Europe – At the European Association of Motorcycle Manufacturers’ (ACEM) 13th annual conference, hosted today in Brussels, the ACEM President Stefan Pierer and CEO of the Austrian motorcycle manufacturer KTM said, “We urgently need clarity from the EC (European Commission) regarding the implementation of Euro 5”.
In a full statement Stefan Pierer stated, “Our industry is committed to sustainability, which we understand as a complex process related to environmental performance of vehicles, road safety and economic viability of our operations”.
“Since 1999, our sector moved from the Euro 0 to the Euro 4 standard. Carbon monoxide emissions were reduced by 91%. Nitrogen oxide and carbon emissions considered together went down by 92%. Even more, this reduction in limit values took place at the same time that new and more stringent testing procedures were introduced in European legislation”.
“In the coming months, we will start working on the implementation of the future Euro 5 environmental standard. However, manufacturing vehicles requires complex planning and we urgently need clarity from the European Commission regarding the technical content and implementation timeline of Euro 5”
These will be the future bikes that will be required to fit into stringent emission zones to be enabled across Europe’s cities. This will allow riders to continue to buy and ride congestion busting motorcycles that also fit within the ideals of an ever increasing environmentally friendly, zero intolerant combustion engine world. Well that’s our thoughts on the topic!
The Event – Conference – ACEM Reports
The event, titled ‘Sustainable motorcycling in Europe”, attracted more than 250 attendees from all over Europe, representing businesses, representatives from the European Commission, the European Parliament, Member States, NGOs and other organisations. The discussions addressed the role of the motorcycle industry in the sustainability of transport in Europe.
Antti Peltomäki (Finnish), Deputy Director-General of the European Commission’s Directorate General for internal market and industry (DG GROW) said: “The motorcycle industry is undergoing similar structural changes to the ones we see in other European industries. In our recent industrial policy communication we looked into how Europe’s industrial sector can become smarter, cleaner, more sustainable and, at the same time, gain a competitive edge. We must remember that road transport still represents about 25% of Europe’s greenhouse gas emissions”.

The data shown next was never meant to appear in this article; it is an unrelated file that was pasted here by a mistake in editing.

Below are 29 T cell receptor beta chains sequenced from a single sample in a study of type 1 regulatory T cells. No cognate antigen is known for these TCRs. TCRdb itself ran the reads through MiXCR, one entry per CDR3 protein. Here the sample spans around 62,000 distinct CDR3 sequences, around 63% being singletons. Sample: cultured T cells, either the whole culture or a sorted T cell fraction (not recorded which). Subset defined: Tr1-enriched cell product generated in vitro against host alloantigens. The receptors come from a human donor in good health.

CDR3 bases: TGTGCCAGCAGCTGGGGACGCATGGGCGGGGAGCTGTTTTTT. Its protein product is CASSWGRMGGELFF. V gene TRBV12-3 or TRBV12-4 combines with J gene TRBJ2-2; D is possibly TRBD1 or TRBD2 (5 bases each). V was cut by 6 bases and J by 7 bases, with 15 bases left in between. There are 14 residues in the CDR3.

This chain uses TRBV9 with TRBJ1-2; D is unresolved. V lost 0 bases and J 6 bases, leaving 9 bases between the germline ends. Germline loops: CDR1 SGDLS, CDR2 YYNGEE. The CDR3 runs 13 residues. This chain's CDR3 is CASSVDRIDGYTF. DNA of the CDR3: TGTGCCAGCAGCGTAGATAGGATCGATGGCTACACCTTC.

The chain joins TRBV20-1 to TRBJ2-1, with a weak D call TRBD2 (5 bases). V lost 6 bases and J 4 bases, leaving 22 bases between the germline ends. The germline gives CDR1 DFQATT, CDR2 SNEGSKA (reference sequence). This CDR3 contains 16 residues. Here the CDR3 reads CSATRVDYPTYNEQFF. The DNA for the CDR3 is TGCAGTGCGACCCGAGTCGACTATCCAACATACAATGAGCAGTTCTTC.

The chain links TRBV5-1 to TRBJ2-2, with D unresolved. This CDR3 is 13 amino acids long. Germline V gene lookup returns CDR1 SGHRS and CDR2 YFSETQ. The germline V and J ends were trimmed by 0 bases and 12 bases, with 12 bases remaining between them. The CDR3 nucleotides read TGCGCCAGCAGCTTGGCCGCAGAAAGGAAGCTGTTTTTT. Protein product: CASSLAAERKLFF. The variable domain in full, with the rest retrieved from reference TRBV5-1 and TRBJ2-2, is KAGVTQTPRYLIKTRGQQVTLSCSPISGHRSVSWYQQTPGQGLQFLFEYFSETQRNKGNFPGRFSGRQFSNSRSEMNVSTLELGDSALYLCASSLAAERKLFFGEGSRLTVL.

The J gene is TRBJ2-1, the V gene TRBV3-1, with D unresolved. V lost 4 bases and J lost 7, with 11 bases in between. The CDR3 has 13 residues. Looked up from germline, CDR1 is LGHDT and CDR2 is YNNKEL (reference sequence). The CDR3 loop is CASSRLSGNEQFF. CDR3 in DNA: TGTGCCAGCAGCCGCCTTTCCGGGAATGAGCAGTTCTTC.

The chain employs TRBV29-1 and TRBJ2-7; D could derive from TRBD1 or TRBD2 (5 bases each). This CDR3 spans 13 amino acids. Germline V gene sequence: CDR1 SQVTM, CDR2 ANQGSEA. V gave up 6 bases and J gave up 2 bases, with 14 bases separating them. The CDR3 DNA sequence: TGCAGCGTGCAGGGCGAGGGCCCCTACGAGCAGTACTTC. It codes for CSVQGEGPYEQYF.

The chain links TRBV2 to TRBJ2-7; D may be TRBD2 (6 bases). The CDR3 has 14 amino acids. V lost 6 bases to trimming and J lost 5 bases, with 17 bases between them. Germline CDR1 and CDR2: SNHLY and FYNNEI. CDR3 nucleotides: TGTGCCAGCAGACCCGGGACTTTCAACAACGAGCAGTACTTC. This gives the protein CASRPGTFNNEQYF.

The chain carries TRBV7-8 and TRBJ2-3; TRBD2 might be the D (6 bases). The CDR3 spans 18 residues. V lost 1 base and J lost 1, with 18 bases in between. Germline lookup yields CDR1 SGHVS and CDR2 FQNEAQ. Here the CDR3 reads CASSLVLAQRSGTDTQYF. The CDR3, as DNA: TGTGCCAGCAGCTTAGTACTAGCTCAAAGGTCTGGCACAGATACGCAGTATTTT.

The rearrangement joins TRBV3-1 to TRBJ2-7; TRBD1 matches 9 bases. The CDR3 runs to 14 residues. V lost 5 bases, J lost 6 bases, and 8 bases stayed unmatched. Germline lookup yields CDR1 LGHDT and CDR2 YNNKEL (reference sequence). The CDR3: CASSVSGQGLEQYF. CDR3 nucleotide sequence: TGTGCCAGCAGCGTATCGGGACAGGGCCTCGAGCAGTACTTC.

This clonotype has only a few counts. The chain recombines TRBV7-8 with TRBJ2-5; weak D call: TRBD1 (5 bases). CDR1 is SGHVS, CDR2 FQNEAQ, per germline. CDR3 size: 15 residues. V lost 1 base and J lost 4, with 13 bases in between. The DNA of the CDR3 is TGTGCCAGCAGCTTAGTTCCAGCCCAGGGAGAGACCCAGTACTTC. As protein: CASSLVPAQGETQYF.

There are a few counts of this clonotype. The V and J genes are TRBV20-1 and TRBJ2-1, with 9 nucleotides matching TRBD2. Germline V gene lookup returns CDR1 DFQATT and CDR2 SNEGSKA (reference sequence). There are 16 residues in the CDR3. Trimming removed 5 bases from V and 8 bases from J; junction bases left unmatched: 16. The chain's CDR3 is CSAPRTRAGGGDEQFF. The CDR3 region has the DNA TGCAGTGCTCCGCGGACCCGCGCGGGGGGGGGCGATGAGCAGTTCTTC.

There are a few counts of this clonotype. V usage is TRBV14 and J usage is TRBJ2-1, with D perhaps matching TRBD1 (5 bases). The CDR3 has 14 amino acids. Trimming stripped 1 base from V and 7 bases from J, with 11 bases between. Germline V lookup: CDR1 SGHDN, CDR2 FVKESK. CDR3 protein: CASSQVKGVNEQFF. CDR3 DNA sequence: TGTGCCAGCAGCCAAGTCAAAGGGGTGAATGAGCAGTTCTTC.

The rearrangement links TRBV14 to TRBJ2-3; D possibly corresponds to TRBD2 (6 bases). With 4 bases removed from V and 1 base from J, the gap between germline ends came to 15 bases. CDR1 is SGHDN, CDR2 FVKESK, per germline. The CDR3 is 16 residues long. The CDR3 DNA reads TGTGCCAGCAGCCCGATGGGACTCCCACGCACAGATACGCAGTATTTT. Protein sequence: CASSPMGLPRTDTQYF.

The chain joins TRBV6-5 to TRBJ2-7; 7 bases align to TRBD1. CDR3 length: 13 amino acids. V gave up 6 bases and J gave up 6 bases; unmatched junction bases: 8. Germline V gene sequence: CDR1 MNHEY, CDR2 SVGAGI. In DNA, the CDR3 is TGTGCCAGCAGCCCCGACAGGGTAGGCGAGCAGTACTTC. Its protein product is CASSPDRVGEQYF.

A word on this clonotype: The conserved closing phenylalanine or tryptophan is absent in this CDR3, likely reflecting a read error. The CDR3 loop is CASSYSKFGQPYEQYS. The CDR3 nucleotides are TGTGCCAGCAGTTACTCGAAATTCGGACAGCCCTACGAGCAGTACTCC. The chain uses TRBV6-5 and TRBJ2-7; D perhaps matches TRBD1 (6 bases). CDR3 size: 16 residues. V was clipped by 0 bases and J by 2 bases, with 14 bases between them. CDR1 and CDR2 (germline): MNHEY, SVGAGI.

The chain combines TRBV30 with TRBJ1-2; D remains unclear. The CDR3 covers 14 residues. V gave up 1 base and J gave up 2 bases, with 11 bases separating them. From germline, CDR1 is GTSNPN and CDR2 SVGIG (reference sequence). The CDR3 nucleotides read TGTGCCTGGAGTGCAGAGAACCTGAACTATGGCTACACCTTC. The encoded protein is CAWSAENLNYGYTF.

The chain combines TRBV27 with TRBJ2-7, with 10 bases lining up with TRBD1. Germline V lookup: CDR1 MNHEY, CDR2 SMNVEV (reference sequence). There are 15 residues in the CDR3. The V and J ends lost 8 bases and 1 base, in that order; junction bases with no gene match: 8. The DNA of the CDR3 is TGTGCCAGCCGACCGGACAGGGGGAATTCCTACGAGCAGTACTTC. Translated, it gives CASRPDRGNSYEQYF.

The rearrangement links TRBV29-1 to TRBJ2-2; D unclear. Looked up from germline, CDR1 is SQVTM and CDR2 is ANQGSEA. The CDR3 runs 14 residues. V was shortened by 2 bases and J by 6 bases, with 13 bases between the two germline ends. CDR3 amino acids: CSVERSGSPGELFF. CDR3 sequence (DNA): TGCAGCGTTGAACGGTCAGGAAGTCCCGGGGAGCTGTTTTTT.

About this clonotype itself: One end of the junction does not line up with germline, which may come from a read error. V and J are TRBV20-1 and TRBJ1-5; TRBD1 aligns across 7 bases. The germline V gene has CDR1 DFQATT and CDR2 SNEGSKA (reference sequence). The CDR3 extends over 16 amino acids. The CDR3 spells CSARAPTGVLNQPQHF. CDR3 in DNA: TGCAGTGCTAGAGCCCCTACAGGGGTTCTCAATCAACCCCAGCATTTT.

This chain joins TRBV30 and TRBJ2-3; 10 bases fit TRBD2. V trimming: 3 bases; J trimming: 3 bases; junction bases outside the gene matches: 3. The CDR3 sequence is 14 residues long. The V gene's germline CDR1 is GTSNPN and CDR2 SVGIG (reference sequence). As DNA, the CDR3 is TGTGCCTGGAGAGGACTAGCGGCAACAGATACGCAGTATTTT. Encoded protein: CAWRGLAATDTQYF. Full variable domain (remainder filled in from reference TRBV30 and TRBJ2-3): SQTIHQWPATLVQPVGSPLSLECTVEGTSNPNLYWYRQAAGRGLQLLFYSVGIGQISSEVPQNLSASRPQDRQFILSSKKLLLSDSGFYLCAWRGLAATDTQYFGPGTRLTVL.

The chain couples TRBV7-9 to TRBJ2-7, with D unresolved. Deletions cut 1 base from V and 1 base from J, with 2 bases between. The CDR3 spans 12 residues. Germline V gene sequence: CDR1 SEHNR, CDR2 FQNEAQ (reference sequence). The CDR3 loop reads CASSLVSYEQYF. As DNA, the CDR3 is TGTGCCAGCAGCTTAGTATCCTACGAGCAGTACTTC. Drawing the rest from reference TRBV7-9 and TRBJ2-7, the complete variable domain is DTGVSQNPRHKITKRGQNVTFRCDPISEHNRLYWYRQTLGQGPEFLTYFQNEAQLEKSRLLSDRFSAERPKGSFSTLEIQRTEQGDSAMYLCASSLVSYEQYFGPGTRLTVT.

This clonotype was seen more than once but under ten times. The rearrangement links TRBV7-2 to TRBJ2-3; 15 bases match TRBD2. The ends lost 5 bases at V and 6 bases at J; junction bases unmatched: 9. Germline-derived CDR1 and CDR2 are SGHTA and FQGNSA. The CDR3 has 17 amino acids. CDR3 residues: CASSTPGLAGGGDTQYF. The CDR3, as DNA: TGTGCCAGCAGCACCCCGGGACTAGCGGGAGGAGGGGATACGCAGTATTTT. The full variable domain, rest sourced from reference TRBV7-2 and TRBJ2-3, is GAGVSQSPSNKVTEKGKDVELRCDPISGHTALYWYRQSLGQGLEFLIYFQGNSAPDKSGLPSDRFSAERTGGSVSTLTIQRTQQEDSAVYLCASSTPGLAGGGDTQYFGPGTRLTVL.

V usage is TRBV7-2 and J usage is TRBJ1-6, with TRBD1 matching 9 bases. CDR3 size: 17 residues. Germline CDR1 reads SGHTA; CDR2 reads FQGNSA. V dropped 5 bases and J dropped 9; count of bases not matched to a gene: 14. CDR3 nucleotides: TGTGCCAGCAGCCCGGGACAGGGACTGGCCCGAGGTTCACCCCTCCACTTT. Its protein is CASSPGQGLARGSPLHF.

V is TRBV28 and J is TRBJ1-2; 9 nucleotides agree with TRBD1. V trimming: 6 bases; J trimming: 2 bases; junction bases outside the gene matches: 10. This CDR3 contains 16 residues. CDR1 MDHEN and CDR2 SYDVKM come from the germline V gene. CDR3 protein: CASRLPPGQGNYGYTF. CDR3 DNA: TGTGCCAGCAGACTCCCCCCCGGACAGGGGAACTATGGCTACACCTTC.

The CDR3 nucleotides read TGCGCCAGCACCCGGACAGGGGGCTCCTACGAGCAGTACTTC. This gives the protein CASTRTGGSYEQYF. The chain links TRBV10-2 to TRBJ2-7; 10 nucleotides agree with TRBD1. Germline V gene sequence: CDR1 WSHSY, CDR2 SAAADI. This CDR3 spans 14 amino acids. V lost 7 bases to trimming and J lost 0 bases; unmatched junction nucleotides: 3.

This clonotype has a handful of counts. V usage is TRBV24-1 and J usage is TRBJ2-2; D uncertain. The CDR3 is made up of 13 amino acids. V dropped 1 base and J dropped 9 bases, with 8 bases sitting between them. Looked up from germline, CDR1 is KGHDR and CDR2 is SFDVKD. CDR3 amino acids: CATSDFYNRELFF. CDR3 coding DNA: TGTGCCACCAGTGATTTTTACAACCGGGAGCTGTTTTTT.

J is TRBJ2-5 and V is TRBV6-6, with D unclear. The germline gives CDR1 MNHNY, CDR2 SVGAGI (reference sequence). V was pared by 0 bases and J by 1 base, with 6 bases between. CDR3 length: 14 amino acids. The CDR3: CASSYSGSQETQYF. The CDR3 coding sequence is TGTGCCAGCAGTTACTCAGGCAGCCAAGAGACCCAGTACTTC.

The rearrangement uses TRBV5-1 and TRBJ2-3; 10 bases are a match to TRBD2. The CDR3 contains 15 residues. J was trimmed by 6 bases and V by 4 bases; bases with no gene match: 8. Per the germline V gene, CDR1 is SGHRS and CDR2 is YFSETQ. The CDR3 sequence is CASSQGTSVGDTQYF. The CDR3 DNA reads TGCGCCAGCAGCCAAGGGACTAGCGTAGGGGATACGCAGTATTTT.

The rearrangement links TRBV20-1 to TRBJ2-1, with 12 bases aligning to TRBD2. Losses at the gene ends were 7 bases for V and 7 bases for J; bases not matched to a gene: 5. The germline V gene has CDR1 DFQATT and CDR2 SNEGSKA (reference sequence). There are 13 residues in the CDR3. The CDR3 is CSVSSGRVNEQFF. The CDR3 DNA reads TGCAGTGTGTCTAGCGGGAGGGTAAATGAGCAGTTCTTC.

Bernd Lange (German), member of the European Parliament: “For the urban side, we may see an increase in electrification. On the leisure side, however, the picture is different. Lots of motorcyclists like the idea of having vehicles with conventional engines. Here we need to guarantee that leisure motorcycles have the same emissions limits than cars”.
In his concluding remarks, ACEM Secretary General Antonio Perlot, said:
“Motorcycles are part of today’s mobility and will continue to be so in the future. They are an answer to the mobility needs of people, particularly in urban settings, as shown by the fact that today there are about 35 million mopeds and motorcycles on Europe’s roads”.
“Regarding the future Euro 5 step it is essential that policy-makers create a clear and predictable legislative framework for the industry to plan its manufacturing operations”.
The motorcycle sector, for its part, has a forward-looking vision and will continue to invest in R&D and new and advanced safety technologies. We will also work with our counterparts in the EU institutions to secure further improvements in areas such as transport emissions and road safety”.
Vehicle exhibition of new technologies
During the ACEM conference several European and international brands showed some of their latest models and prototypes.
The members of the RESOLVE consortium whose objective is to develop affordable, energy efficient and comfortable electric vehicles ideal for daily urban commuters, presented two electric prototypes, a three-wheeler and a light quadricycle. The project was funded by the EU with 6.8 M euros from the European Horizon 2020 programme. It involves several European companies including Austrian motorcycle manufacturer KTM and the Italian company PIAGGIO.
The members of the Connected Motorcycle Consortium (CMC), the R&D platform to foster cooperation in research and development in the field of cooperative intelligent transport systems (C-ITS) exhibited some of their latest vehicles. The CMC, which is open to a wide range of organisations including motorcycle OEM, automotive companies, automotive part suppliers and research institutions, aims promote timely and comprehensive use of C-ITS systems offering the potential to improve safety for motorcyclists.
We wish we were there, certainly our invitations came through. Shame we were busy. Maybe by this time next year we will back to resume the trail of conferences, face to face interaction and of course a “walking lunch” where opinions really count!
Original Source – Acem
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